Using Music to Engage with Industry Partners

Posted in: Doing Public Engagement

How can you use music to engage with industry partners? This is a question Susan Lattanzio has been thinking about as part of her Impact and Knowledge Exchange Fellowship to support the Centre for People-Led Digitisation.

We caught up with Sue and songwriter Sally Thompson to talk about why they chose to create a song for the Centre, how they've gone about co-creating the song and what it's been like working with researchers and industry partners.

Sue is the Research and Industry Engagement Manager for the Made Smarter Innovation:  Centre for People-Led Digitalisation, which is led by the University of Bath. Her research focus is transdisciplinary engineering – that is, bring together researchers and academics from different disciplines together with non-academic stakeholders in order to solve a real-world problem.   

Why did you apply for an IKE fellowship?

Sue: I am the Research and Industry Engagement Manager for the Made Smarter Innovation:  Centre for People-Led DigitalisationOur research aims to improve the outcomes of the adoption of digital technologies within the manufacturing sectorThis is a complex real-world challenge, and solving it requires different disciplines and non-academic stakeholders to work togetherThe main reason for applying for the fellowship was to learn skills and techniques that would help me bring these communities together and enhance the impact of our research. 

Why did you choose to create a song as part of your IKE fellowship? 

Sue: I met Sally a few months ago at a GW4 sustainability event in ExeterWe were speaking, and she mentioned how she had been commissioned to write a song for a charityWe then started joking about how we should commission a song for the Centre for People-Led DigitalisationFast forward a few weeks, and I had the opportunity to apply for public engagement funding as part of the IKE fellowshipAlthough it had started off as a joke when I started researching, there is a lot of literature to support how music can be used as a means to unite a group and communicate a message, but from what I could tell, we weren’t exploiting that as a means for public engagement with academic researchThe fellowship gave me the opportunity to try something new and excitingI’m not sure how the song will be received – but the process of creation has been extremely positive so far!  

A white woman wearing a t-shirt with songwriter written on it standing in front of a whiteboard with song lyrics written on it.

Sally Thompson
After completing my Masters in Global Sustainability Solutions at the University of Exeter, I am now a Community & Account Coordinator for Square Mile Farms (an urban farming company), and a research assistant at the University of Nottingham. I am also a part-time musician and was recently commissioned to write songs for the charity Rite to Freedom.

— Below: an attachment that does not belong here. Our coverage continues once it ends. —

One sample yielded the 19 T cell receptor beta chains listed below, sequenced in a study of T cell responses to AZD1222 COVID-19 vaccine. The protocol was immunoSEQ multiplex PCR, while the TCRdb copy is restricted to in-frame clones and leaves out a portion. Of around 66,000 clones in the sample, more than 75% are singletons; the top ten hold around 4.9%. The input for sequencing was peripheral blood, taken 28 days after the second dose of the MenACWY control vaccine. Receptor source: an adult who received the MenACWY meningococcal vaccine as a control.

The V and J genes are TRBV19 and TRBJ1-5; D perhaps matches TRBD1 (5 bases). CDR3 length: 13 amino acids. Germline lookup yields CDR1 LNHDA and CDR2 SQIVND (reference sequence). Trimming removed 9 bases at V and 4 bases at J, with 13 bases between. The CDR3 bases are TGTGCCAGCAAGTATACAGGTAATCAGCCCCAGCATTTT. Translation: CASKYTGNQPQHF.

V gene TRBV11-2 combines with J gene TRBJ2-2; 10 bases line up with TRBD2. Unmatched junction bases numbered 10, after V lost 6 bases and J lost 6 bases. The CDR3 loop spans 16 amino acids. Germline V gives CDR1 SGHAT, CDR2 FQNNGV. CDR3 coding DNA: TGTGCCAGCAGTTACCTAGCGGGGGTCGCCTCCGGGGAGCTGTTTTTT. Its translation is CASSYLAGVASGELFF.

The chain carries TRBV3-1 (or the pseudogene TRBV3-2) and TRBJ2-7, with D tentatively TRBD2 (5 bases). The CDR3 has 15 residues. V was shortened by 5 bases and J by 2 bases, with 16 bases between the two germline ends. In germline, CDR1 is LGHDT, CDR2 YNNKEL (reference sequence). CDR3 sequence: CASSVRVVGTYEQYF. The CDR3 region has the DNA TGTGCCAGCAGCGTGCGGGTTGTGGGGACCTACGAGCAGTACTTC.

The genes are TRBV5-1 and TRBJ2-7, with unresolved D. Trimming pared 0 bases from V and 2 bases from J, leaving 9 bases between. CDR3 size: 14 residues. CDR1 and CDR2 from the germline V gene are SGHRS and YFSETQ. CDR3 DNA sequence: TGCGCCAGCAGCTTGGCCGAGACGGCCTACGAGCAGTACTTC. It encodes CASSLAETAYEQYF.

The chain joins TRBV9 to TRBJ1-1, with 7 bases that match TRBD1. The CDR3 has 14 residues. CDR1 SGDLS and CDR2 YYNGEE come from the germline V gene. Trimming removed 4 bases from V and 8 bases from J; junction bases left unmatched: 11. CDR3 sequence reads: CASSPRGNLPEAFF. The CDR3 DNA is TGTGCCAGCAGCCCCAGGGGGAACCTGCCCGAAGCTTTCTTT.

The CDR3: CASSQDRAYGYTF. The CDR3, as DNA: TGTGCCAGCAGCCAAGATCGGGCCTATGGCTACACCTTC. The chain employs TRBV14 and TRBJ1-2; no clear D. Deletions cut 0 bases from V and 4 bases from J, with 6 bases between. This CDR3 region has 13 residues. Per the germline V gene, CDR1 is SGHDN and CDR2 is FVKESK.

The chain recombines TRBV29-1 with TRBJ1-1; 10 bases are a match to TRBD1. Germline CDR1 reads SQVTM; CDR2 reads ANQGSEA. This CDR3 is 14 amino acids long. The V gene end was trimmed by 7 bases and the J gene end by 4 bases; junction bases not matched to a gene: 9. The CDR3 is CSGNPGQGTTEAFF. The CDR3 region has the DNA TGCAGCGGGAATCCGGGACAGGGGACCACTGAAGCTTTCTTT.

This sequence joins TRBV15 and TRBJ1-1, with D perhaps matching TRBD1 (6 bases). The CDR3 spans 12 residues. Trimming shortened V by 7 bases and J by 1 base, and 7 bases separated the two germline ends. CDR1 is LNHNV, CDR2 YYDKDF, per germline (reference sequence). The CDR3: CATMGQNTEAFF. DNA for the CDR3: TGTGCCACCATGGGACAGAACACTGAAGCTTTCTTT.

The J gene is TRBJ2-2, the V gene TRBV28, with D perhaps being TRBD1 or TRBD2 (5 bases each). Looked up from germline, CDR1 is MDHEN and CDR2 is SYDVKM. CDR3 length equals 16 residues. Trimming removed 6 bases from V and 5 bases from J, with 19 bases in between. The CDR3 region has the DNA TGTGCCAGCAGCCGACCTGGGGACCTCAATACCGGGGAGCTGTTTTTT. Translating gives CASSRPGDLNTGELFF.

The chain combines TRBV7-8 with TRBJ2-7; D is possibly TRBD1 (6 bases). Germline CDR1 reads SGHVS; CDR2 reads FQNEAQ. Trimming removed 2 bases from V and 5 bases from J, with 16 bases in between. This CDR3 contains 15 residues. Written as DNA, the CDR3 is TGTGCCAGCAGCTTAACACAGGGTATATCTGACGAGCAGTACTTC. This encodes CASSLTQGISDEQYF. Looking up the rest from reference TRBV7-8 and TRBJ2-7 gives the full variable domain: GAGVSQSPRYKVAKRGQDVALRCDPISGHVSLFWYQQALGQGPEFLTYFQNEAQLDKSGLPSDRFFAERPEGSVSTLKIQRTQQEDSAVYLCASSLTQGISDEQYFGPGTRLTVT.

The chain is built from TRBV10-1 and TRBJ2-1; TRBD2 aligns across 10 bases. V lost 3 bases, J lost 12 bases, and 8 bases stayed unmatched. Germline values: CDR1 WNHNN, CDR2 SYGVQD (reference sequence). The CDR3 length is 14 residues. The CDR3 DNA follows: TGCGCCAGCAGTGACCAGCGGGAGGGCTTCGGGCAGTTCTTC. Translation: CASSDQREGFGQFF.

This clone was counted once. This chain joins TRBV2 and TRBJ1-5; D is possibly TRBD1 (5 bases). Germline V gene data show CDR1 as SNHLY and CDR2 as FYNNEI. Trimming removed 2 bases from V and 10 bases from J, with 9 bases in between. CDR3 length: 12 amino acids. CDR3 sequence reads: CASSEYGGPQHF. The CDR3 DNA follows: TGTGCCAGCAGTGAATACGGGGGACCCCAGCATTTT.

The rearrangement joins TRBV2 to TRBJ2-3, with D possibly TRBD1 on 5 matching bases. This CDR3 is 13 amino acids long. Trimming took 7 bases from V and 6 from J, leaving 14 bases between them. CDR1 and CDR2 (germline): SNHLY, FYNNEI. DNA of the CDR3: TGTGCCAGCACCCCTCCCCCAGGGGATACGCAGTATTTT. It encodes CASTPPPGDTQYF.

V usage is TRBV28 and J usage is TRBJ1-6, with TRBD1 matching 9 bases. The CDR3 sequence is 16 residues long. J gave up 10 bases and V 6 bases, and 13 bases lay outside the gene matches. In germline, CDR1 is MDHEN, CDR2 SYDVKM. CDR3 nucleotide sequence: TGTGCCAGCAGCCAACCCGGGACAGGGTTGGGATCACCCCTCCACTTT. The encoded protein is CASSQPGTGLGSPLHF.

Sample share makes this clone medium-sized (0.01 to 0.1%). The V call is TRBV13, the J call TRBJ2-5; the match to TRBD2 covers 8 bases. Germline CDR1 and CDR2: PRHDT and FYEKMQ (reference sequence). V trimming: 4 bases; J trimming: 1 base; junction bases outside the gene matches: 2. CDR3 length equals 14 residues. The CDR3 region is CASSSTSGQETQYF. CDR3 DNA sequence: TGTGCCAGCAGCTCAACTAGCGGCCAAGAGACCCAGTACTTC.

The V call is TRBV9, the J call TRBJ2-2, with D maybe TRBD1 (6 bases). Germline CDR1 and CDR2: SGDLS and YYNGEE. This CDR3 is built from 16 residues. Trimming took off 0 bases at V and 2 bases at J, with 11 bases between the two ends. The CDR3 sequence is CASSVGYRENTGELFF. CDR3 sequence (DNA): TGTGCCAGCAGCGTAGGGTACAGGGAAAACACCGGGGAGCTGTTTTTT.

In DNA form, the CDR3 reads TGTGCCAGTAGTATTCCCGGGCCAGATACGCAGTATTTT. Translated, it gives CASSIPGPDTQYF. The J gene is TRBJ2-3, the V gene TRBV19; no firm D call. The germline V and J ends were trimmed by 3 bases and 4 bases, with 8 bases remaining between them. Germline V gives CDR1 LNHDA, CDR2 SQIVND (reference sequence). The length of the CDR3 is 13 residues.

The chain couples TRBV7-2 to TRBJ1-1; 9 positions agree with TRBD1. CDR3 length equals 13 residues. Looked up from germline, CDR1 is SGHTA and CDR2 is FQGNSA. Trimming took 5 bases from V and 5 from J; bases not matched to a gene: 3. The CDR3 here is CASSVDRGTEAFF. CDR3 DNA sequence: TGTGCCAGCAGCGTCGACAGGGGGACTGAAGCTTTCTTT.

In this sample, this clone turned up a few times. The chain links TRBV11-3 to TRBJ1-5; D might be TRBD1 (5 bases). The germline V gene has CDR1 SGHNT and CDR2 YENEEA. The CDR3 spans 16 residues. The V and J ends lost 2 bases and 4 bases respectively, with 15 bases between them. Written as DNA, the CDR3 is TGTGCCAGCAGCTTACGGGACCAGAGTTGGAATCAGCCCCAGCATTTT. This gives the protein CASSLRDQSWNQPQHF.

How do you go about creating a song based on a research centre?  

Sally: Usually, when I write a song, I use a story or experience (either my own or someone else’s) for inspiration. These often have a strong emotional undercurrent, which I can embrace in order to give the song a certain ‘feel’. Writing a song based on a research centre is almost the antithesis to this, which initially made me feel apprehensive. However, through attending the event and speaking to so many people, I now have a strong understanding of the goal of the research centre and its importance. This is the story that I will communicate – why is the centre striving for people-led digitalisation,  how is it doing this, and what  is the impact?  

Collating keywords and phrases during the event from the academics and industry partners is integral to developing this narrative, as it enables me to discern what particular aspects of the project are most valued. Now I will play around with the words and string them together, choose a key, and write a melody!  

What’s it like to work with academics and industry partners as a songwriter?  

Sally: I am thoroughly enjoying the collaborative nature of this songwriting project and the co-creation of lyrics. In addition, I can appreciate the value of receiving input from academics and industry partners, as they conduct such an eclectic mix of work, and benefit from their involvement with the centre in a variety of ways. I am accustomed to working and liaising with academics, but never with creative output. I think the conversations that I had with the attendees about the project and the process of songwriting have been mutually beneficial, and there is a shared enthusiasm for pursuing this new form of public engagement.  

When can we expect to hear the finished song?  

Sally: I will be working on the song over the coming months and have it ready to perform at the next Centre event being held in June.  

Rob Cooper is a Public Engagement Officer at the University of Bath

Posted in: Doing Public Engagement


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